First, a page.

You see: the Great Salt Lake is really cool, but is home to some unpleasantness in the hotter months. I’m talking brine flies and mosquitoes. If you’re not far enough inland or far enough water-bound, they’re gonna bite ya.

The Great Salt Lake has a smell. In winter, we refer to it as “The Lake.” Catchy, I know. The light stench is a mix of moldy sea and salty brine flies.

It’s not all flies and stink, however. The lake is pretty amazing. Utah.com claims that swimmers can still float. Their website reminds us of the countless animal (mostly bird) refuges in the marshes of the lake’s edges. We Utahns enjoy amazingly beautiful vistas, whether hiking East of the lake or on Antelope Island itself.

The Great Salt Lake’s science facts are also nifty:

  • “Four rivers and numerous streams empty into the Great Salt Lake, carrying dissolved minerals. The lake has no outlet so these minerals are trapped. Continual evaporation concentrates the minerals. Several businesses extract table salt and other chemicals from the lake water” (Utah.com).
  • In winter, Utah experiences a Lake Effect similar to being near the ocean; problem is, this creates poor air quality when coupled with the Rocky and Oquirrh Mountains.
  • And, as mentioned, it is the eighth-largest terminal lake in the world, nicknamed ‘America’s Dead Sea.’

Bonus fact: because of the lake and its surroundings, Utah has the really awesome, surreal Bonneville Salt Flats nearby.

Here’s this week’s breakdown:

Wednesday, September 9: “Tour of Utah: Flaming Gorge.” Try the river-rafting.

Friday, September 11: Announced the winner of the A Mused Poetry Contest, Richmond Road.

Saturday, September 12: The second A Mused Poetry Contest! The subject is Warning Labels. Let me know if your poetry submission doesn’t work.

Another COVID-19 update. We’re all in this together.

Sunday, September 13: My entry for Carrot Ranch’s prompt, “Time in a Radio.”

Monday, September 14: Shared a quote from Linda Andersen.

And, “Science Fiction?” Is it?

©2020 Chel Owens

Science Fiction?

And remember, shoppers, wearing masks helps everyone.

Kate hardly heard the announcement as she squatted on the fissured floor. It had played five minutes before; five minutes before that; five minutes before that; five years before that.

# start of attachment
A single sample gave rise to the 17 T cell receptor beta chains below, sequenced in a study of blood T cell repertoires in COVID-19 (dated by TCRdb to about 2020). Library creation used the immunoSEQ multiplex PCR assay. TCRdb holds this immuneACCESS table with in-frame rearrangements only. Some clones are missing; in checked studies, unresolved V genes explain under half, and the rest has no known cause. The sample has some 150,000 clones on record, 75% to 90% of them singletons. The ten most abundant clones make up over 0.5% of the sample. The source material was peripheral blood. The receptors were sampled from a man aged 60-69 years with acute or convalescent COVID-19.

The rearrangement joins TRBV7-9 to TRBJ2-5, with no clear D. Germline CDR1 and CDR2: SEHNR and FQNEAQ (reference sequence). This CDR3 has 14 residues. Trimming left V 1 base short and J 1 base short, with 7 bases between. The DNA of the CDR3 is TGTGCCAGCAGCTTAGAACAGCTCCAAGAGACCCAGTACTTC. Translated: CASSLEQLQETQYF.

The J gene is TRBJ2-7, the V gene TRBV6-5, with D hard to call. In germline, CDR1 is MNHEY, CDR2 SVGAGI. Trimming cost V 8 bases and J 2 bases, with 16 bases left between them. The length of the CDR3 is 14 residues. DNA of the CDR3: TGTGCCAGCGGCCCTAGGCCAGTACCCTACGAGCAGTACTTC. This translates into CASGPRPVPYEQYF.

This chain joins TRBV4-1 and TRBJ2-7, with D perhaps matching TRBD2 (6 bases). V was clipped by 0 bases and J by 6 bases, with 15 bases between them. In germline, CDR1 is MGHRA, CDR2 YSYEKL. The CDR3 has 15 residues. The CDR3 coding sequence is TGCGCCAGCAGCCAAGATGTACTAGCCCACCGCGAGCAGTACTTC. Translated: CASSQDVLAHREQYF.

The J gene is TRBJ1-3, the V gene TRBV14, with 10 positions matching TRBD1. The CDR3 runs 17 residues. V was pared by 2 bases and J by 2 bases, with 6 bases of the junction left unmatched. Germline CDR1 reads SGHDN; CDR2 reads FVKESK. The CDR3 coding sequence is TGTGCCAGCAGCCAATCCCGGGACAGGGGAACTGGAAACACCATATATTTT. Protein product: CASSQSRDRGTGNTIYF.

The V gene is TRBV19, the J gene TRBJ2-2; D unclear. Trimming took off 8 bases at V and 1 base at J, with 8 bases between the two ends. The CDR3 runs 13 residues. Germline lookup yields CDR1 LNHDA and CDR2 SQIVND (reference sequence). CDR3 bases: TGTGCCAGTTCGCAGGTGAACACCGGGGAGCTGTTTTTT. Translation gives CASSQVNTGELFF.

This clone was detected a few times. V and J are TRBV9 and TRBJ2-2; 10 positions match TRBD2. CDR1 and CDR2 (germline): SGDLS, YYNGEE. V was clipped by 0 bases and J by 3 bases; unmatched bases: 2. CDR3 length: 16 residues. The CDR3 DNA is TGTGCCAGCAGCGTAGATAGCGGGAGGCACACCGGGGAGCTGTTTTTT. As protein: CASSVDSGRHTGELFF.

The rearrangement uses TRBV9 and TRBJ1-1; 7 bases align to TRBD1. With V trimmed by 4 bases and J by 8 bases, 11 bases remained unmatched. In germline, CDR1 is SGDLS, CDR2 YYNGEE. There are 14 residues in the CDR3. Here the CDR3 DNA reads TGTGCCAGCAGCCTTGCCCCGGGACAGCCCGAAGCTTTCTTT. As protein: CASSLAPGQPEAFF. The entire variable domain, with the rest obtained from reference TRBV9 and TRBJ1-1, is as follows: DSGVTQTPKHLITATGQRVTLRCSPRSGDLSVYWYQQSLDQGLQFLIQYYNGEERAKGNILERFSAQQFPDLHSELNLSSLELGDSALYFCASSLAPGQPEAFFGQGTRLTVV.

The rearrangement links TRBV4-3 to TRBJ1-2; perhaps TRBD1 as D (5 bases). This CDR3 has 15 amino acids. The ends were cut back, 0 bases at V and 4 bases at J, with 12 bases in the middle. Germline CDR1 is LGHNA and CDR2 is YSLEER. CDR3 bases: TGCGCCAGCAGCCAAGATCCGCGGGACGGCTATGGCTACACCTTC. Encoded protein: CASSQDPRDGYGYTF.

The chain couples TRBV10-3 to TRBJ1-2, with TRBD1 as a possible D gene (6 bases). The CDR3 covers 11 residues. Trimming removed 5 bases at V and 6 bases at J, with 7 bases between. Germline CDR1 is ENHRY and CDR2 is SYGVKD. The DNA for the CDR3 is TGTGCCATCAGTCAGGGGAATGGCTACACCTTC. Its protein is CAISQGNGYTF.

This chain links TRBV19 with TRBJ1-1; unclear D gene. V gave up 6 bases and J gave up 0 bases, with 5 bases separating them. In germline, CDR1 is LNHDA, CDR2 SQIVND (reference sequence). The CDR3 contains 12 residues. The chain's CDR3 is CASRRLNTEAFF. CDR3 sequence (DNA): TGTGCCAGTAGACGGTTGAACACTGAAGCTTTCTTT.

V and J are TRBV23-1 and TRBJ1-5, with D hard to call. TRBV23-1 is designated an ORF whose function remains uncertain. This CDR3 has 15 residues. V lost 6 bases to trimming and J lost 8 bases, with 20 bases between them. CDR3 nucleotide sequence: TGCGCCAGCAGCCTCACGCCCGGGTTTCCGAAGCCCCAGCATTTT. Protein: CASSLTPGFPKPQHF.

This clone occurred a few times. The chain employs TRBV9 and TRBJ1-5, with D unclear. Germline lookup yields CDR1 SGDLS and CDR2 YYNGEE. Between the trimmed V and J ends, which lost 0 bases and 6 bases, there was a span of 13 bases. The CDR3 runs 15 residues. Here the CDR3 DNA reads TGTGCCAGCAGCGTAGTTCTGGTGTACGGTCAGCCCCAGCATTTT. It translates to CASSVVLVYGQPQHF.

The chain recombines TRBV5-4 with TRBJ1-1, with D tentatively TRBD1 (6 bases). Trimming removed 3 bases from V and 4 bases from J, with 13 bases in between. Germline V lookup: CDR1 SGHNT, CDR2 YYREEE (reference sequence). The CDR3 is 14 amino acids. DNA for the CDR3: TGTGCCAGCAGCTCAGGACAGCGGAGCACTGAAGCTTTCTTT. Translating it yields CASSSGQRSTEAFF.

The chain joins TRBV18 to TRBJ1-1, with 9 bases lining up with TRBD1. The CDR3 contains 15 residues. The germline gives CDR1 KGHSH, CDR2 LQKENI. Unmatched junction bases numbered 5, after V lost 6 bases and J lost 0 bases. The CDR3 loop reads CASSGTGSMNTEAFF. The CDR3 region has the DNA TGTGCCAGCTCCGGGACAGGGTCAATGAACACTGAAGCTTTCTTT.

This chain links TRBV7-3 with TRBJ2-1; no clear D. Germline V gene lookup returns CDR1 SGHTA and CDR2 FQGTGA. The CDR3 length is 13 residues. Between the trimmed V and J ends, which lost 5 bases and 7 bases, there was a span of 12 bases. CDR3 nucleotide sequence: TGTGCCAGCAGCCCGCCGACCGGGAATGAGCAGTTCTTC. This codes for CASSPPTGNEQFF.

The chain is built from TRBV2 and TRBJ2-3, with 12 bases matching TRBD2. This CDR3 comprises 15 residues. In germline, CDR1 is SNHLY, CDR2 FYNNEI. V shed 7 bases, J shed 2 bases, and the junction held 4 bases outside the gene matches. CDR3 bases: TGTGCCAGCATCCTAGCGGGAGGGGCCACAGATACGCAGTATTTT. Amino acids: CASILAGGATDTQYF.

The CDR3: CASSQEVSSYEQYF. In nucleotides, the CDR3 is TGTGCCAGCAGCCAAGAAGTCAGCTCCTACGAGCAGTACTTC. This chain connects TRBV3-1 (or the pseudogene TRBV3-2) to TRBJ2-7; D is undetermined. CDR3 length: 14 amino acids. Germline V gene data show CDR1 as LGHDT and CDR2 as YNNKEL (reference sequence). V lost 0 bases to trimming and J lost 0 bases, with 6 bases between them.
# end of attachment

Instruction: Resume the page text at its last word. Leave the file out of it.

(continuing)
Don’t forget to stock up on hand sanitizer and cleaning supplies.

Her breath fogged her vision; cleared; fogged. She remembered when panic first hit; when people rushed to stores for cleaners, supplies, and even frozen pizza. Crazy to think, half a decade later, of running out of sanitizer. Everyone brewed his own, fumigating what remained of the landscape.

Are you immunocompromised?

“Then you’re dead,” Kate mumbled into her mask.

Try our grocery pickup: FoodCorp prides itself on offering grocery pickup, right outside the store!

“But not delivery,” Kate sighed. Too bad, really, about delivery. It’d been nice while it lasted. Groceries, radios, cars, the mail -all of it, brought right to where you lived by someone who didn’t take it for himself. Or, someone who didn’t get killed by raiders.

Associates: it’s the top of the hour.

Kate stiffened. More time had passed than she’d realized. Throwing caution to the winds, she lay on the grubby floor and scrabbled underneath the shelving.

Please ensure your areas are neat and tidy for our customers.

Her glasses scraped and scratched. Straining, she felt an edge of curved, sealed metal. It spun at her fingertips but moved closer. She grunted; pushed; spun; strained; shoved. A dust-grimed can of chili rolled in front of her floor-laid face.

Thank you for shopping at FoodCorp!

“Thank you,” she muttered, coughing into the fabric across her mouth. She clutched the can to herself, raised herself, glanced around herself. Shoppers’ shadows walked across her memory as she retraced her steps down the empty, broken aisle. Had it really only been a few years since sunlight? Shining linoleum? Aproned workers sweeping? Smiling customers that moved their shopping carts aside to let yours through?

Please, come again.

Kate shoved a molding display shelf against the wall and climbed. After peeking beneath it, she lifted the ragged Welcome to FoodCorp! banner and crawled though a hole in the brickwork.

Photo by Clément Falize on Unsplash

©2020 Chel Owens

Duty can pack an adequate sack lunch, but love may decide to enclose a little love note inside… Obligation sends the children to bed on time, but loves tucks the covers in around their necks and passes out kisses and hugs (even to teenagers!)… Duty gets offended quickly if it isn’t appreciated, but love learns to laugh a lot and to work for the sheer joy of doing it. Obligation can pour a little glass of milk, but quite often, love adds a little chocolate.